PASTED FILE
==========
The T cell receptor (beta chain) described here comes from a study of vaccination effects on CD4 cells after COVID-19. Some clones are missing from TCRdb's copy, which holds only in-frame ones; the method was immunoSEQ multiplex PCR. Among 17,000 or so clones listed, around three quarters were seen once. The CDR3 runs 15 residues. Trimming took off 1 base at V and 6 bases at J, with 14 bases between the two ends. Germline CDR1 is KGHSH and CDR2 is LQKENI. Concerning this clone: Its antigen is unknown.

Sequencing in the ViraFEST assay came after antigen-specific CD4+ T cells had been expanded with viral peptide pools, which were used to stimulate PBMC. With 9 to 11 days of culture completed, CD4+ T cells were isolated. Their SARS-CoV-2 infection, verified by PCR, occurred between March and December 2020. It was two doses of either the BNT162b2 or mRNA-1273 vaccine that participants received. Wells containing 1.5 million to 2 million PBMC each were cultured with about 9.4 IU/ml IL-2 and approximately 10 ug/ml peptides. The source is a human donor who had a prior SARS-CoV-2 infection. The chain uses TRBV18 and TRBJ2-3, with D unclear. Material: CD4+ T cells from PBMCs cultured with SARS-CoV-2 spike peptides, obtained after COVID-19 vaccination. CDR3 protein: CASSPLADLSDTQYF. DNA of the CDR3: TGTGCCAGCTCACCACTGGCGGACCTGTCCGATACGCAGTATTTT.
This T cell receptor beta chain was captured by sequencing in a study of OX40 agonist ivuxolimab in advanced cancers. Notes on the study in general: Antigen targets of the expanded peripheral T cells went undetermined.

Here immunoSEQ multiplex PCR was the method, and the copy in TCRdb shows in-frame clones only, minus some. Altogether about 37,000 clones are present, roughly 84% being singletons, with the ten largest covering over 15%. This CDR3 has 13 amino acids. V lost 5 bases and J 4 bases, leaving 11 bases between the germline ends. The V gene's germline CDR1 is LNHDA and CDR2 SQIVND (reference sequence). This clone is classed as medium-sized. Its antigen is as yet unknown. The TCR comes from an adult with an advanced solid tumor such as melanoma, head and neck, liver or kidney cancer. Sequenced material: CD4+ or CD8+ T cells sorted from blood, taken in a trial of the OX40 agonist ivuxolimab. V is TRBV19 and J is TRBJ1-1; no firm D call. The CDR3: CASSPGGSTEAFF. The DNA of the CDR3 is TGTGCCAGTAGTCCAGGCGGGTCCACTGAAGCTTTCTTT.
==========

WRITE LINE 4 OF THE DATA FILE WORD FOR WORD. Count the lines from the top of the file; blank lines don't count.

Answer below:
Here immunoSEQ multiplex PCR was the method, and the copy in TCRdb shows in-frame clones only, minus some. Altogether about 37,000 clones are present, roughly 84% being singletons, with the ten largest covering over 15%. This CDR3 has 13 amino acids. V lost 5 bases and J 4 bases, leaving 11 bases between the germline ends. The V gene's germline CDR1 is LNHDA and CDR2 SQIVND (reference sequence). This clone is classed as medium-sized. Its antigen is as yet unknown. The TCR comes from an adult with an advanced solid tumor such as melanoma, head and neck, liver or kidney cancer. Sequenced material: CD4+ or CD8+ T cells sorted from blood, taken in a trial of the OX40 agonist ivuxolimab. V is TRBV19 and J is TRBJ1-1; no firm D call. The CDR3: CASSPGGSTEAFF. The DNA of the CDR3 is TGTGCCAGTAGTCCAGGCGGGTCCACTGAAGCTTTCTTT.